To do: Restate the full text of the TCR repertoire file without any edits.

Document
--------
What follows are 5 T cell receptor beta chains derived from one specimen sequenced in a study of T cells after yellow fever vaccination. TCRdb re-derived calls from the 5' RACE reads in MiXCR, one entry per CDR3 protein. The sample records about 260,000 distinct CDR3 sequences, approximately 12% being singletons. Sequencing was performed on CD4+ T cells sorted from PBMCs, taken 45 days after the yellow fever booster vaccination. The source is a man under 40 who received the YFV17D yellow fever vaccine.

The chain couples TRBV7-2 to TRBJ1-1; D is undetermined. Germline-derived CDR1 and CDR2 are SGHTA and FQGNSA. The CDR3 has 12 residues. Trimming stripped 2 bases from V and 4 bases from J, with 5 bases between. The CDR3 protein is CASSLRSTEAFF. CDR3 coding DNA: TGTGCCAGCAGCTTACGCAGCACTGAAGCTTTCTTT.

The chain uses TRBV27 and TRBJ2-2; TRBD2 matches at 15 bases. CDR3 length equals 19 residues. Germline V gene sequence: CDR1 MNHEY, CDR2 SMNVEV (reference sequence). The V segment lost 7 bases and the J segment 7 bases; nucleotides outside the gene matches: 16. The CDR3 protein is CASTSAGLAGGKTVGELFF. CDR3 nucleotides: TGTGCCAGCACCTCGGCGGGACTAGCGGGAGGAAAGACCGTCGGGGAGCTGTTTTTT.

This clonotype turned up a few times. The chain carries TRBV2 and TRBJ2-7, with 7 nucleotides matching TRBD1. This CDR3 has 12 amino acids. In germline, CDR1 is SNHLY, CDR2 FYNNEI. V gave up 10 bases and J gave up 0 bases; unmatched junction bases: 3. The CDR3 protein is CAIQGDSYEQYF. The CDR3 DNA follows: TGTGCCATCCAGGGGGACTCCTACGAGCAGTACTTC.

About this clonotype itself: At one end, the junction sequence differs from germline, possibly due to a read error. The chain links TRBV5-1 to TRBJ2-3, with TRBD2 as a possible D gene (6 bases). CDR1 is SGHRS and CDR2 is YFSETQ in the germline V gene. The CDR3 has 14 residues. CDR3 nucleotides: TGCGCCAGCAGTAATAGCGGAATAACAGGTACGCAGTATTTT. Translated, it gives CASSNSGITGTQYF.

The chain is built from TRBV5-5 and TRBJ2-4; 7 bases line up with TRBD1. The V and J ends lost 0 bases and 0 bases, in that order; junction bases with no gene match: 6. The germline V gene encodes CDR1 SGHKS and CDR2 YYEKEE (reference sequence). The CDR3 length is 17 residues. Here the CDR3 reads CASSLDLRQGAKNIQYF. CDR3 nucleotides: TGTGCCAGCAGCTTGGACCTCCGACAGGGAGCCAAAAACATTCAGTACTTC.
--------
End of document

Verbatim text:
What follows are 5 T cell receptor beta chains derived from one specimen sequenced in a study of T cells after yellow fever vaccination. TCRdb re-derived calls from the 5' RACE reads in MiXCR, one entry per CDR3 protein. The sample records about 260,000 distinct CDR3 sequences, approximately 12% being singletons. Sequencing was performed on CD4+ T cells sorted from PBMCs, taken 45 days after the yellow fever booster vaccination. The source is a man under 40 who received the YFV17D yellow fever vaccine.

The chain couples TRBV7-2 to TRBJ1-1; D is undetermined. Germline-derived CDR1 and CDR2 are SGHTA and FQGNSA. The CDR3 has 12 residues. Trimming stripped 2 bases from V and 4 bases from J, with 5 bases between. The CDR3 protein is CASSLRSTEAFF. CDR3 coding DNA: TGTGCCAGCAGCTTACGCAGCACTGAAGCTTTCTTT.

The chain uses TRBV27 and TRBJ2-2; TRBD2 matches at 15 bases. CDR3 length equals 19 residues. Germline V gene sequence: CDR1 MNHEY, CDR2 SMNVEV (reference sequence). The V segment lost 7 bases and the J segment 7 bases; nucleotides outside the gene matches: 16. The CDR3 protein is CASTSAGLAGGKTVGELFF. CDR3 nucleotides: TGTGCCAGCACCTCGGCGGGACTAGCGGGAGGAAAGACCGTCGGGGAGCTGTTTTTT.

This clonotype turned up a few times. The chain carries TRBV2 and TRBJ2-7, with 7 nucleotides matching TRBD1. This CDR3 has 12 amino acids. In germline, CDR1 is SNHLY, CDR2 FYNNEI. V gave up 10 bases and J gave up 0 bases; unmatched junction bases: 3. The CDR3 protein is CAIQGDSYEQYF. The CDR3 DNA follows: TGTGCCATCCAGGGGGACTCCTACGAGCAGTACTTC.

About this clonotype itself: At one end, the junction sequence differs from germline, possibly due to a read error. The chain links TRBV5-1 to TRBJ2-3, with TRBD2 as a possible D gene (6 bases). CDR1 is SGHRS and CDR2 is YFSETQ in the germline V gene. The CDR3 has 14 residues. CDR3 nucleotides: TGCGCCAGCAGTAATAGCGGAATAACAGGTACGCAGTATTTT. Translated, it gives CASSNSGITGTQYF.

The chain is built from TRBV5-5 and TRBJ2-4; 7 bases line up with TRBD1. The V and J ends lost 0 bases and 0 bases, in that order; junction bases with no gene match: 6. The germline V gene encodes CDR1 SGHKS and CDR2 YYEKEE (reference sequence). The CDR3 length is 17 residues. Here the CDR3 reads CASSLDLRQGAKNIQYF. CDR3 nucleotides: TGTGCCAGCAGCTTGGACCTCCGACAGGGAGCCAAAAACATTCAGTACTTC.